I read this entry posted by someone on his blog.
Happy Independence Day
As we celebrate our 49th independence day, let us take a moment to reflect on what we've achieved, and where we are going. Although we've certainly achieved a lot in the last half century, we Malaysians cannot take things for granted. We need to realize that Malaysia owes its success to all its citizens; no one race is is more important than the other.However, if we search the deepest parts of our soul, many would admit to thinking otherwise. I suspect many harbour feelings of envy, competition or resentment, to be exposed occasionally when hotheaded political leaders speak before thinking. For how many of us truly consider ourselves to belong to the Bangsa Malaysia? Instead, as noted on our drivers license, or IC, or even school report cards, we are either Bangsa Cina, Melayu, India or others. Political parties, schools, universities, even some medical centers (Pusat Rawatan Islams, Chinese Maternity Hospitals, etc) are racially divided. It's all a sore reminder that we're different, and that our practices promote disintegration.
As my American colleagues quite accurately put it, we practice controlled racism. Where skin colour matters in issues of politics, education, economics and every integral part of our nation's machinery. From buying a home, to even reporting a burglary. When political groups are divided by race, looking after one's race becomes an interest even before that of the nation as a whole.Some argue that affirmative action (aka 'special rights') is still needed to safeguard the rights of certain races. However, we need to take a step back and ask ourselves, if affirmative action over 50 years of independence and 2 generations still has one race lagging behind others; is this truly something of benefit, or is this merely a crutch for people to walk with? For, if the latter is the case, one may become so dependent on the crutch that one is unable to ambulate without it.
The concept is simple. Protectionism, whether we apply it to race, or the car industry (take Proton for example), or education (pseudomeritocracy via the matriculation courses), in the long run does more harm than good. It decreases competition, efficiency, productivity; promotes laziness, inflation, corruption and abuse of power. It weakens a group, and makes it so comfortable that it strives less. As Charles Darwin put it, it's all about survival of the fittest. If you artifically promote the weak and not teach it to be strong, that species never betters itself, and outside of its protected bubble that species will never thrive. Recently, a leader reprimanded a group for relying too much on handouts. In the same papers, some groups were accusing a state leader for marginalising and not giving enough to a race. No one wants to admit; if you're gonna keep handing out candy for free, why should I work for it?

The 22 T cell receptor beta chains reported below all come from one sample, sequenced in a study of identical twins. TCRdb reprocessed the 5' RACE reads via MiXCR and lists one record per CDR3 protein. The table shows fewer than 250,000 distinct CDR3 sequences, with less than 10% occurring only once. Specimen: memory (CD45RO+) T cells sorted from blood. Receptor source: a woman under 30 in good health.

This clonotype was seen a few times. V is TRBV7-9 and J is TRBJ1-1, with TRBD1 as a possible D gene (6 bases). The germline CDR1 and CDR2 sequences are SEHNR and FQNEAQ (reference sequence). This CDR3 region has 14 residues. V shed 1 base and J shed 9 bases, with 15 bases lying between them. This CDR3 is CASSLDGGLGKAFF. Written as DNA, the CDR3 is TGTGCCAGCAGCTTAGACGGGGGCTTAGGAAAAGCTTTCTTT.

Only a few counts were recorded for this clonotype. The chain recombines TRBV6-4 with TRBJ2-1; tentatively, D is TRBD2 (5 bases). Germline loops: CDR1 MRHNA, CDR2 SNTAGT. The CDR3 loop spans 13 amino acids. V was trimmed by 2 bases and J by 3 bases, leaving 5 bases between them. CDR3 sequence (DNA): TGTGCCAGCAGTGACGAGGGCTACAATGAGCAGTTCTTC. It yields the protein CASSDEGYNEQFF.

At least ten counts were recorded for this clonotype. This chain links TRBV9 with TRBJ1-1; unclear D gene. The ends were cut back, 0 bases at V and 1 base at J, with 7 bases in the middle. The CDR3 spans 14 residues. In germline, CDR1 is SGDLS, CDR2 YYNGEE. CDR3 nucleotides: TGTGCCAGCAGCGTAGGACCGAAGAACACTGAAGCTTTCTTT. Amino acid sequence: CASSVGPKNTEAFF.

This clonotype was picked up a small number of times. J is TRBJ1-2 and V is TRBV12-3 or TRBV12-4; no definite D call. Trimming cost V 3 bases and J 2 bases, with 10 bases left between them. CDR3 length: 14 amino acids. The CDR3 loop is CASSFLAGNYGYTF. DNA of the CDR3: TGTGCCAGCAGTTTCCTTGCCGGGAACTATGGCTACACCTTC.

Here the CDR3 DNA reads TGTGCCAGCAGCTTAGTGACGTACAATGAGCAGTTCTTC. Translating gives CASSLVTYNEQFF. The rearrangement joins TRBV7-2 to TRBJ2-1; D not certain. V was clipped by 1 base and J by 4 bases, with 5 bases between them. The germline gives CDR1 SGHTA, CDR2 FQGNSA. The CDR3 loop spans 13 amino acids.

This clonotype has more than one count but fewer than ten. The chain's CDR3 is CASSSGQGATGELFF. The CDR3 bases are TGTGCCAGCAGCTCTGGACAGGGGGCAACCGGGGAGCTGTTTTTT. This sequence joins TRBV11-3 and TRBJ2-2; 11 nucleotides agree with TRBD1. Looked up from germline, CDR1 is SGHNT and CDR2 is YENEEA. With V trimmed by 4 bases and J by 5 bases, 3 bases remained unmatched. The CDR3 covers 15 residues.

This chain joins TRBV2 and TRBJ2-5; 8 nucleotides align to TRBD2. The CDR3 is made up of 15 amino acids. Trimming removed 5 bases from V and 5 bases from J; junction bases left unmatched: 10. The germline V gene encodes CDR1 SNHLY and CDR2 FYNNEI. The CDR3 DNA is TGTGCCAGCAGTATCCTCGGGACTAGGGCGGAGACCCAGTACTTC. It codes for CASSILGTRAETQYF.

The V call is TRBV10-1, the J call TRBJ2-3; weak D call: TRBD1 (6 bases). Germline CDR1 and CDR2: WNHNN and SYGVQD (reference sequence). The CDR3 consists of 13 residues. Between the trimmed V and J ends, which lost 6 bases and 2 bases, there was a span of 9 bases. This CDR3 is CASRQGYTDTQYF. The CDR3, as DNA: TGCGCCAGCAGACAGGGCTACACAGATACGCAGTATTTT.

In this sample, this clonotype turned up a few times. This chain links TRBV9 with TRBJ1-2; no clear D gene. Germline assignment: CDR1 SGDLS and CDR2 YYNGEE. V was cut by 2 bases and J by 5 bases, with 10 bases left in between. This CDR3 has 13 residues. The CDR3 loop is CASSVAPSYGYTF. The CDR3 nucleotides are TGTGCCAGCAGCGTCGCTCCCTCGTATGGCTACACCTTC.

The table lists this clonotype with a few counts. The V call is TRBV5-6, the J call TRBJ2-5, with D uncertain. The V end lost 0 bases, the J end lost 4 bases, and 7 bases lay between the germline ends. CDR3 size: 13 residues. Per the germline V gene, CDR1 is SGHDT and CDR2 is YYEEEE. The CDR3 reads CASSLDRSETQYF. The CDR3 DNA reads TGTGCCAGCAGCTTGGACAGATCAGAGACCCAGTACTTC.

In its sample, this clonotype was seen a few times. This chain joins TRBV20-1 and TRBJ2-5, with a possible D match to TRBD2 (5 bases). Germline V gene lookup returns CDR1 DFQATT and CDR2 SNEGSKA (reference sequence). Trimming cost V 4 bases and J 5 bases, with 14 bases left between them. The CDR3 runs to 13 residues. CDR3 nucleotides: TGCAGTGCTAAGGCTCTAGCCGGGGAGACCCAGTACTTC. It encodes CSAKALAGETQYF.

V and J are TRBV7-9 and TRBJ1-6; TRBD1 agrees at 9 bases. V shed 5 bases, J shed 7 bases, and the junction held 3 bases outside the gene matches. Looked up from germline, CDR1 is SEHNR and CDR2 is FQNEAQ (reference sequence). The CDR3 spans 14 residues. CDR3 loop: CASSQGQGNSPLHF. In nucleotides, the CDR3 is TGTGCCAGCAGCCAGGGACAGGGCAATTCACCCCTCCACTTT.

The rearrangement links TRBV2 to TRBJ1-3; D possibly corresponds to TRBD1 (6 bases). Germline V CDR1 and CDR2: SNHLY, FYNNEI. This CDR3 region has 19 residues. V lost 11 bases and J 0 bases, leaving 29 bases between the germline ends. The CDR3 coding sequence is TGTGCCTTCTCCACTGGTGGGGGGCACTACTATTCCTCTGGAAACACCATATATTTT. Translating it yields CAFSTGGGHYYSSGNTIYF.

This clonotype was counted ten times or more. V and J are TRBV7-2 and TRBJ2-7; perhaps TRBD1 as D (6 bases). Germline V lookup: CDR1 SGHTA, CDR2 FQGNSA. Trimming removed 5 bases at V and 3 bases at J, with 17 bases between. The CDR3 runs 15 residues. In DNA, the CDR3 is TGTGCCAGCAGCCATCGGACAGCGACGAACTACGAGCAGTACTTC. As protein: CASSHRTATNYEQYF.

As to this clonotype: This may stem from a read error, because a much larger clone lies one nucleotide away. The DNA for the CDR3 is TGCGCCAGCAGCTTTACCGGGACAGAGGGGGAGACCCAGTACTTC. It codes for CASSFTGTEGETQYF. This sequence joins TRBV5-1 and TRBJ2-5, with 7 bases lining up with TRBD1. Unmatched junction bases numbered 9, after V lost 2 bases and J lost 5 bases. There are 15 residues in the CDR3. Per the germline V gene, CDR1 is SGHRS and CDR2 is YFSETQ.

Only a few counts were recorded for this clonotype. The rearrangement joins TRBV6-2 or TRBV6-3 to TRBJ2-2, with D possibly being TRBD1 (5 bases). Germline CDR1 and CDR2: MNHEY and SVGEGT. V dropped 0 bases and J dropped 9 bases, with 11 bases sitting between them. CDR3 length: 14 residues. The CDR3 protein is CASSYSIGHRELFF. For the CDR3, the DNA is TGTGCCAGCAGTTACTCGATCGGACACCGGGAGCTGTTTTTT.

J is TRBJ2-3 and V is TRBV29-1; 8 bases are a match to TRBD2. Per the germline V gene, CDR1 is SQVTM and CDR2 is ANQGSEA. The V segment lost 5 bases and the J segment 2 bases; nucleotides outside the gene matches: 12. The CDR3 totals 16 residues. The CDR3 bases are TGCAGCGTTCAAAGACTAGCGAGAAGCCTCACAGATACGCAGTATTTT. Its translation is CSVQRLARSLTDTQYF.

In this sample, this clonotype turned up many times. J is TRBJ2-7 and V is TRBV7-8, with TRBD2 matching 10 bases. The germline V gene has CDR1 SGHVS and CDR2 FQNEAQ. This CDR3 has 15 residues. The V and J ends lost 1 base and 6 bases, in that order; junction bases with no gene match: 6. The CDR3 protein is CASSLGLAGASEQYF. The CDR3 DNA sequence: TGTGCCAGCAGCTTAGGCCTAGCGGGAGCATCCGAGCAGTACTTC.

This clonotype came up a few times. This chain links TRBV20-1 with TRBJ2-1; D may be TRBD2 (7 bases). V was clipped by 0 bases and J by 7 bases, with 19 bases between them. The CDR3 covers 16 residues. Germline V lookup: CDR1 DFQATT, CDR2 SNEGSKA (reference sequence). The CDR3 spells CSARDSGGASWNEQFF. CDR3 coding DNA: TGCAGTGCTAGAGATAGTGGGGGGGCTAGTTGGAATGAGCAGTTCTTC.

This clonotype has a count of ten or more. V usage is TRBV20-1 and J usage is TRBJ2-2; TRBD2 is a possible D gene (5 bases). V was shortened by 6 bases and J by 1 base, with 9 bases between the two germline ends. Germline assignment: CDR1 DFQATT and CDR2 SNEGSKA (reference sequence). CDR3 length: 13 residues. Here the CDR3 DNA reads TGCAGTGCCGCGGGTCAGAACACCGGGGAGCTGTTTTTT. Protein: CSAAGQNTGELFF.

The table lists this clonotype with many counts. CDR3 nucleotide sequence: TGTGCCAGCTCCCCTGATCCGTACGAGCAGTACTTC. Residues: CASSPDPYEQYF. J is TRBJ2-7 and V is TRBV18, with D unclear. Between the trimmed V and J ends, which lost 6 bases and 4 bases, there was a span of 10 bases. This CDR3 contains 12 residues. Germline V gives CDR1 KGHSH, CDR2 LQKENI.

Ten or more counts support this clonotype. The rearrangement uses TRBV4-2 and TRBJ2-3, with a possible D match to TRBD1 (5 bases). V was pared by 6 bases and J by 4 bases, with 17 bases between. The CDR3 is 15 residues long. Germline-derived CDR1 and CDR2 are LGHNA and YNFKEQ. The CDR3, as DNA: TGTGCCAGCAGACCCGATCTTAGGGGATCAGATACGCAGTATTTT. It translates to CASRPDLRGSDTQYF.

"I don't care if your company does better work. All I'm interested in is helping my people, even if it costs more. If your company wants this contract, sell away your shares."
To think that this blatantly racist comment was said at an official business meeting of a certain industry. Such is a consequence of protectionism and segregation. And our PM is wondering why our projects are delayed or incomplete, cost so much or are of poor quality.
Even young people these days have this overpowering sense of entitlement, being born with a silver spoon. Even though they were born in the same country, on the same soil, to the same citizens, in the same hospital, as I. My blood boils when I recall that Malaysian Studies class in college (something private colleges have to do these days); the teacher had a humorous way of poking fun at the subtleties of the Chinese, Malays and Indians. Until this one chap who got offended stood up and shouted at the 'Cinapeks' that we should consider ourselves "damn lucky that they let us stay here." Like my grandpa swam over from China illegally. How does that make me feel? Like a 2nd class citizen in my own country.
We talk big about 'towering' over others, or being 'glocal' (a word some politician coined, of being global yet local), but yet Malaysia is never seen as a serious competitor in the international world of research, medicine, education and the arts. Looking south towards our neighbour who is a younger nation than we, we wonder why we lag behind so much when we should be the older sibling, showing them the way. We wonder why most foreigners have heard of Singapore, but not of Malaysia. Why is it surprising? When we can't compete within our country without bias, how can we compete internationally? Thus we come up with fancy slogans and words to convince ourselves everything is fine and dandy.
Don't get me wrong; I love my country, its people and cultures. I miss it dearly, and for this reason I wish to see things improve. Being patriotic sometimes doesn't mean singing the anthem louder, or faster, or forcing people to hang flags on their homes. It isn't shutting up and accepting things as they are, for if we do not admit our faults, we can never improve on them. Sometimes the patriot is the one who truly puts the welfare of his nation above those of his personal biases and agenda. I'd like to see more patriotic leaders like that. Perhaps it is time for us to face reality, and to be up to the challenge.
Happy Merdeka Day, my fellow Malaysians.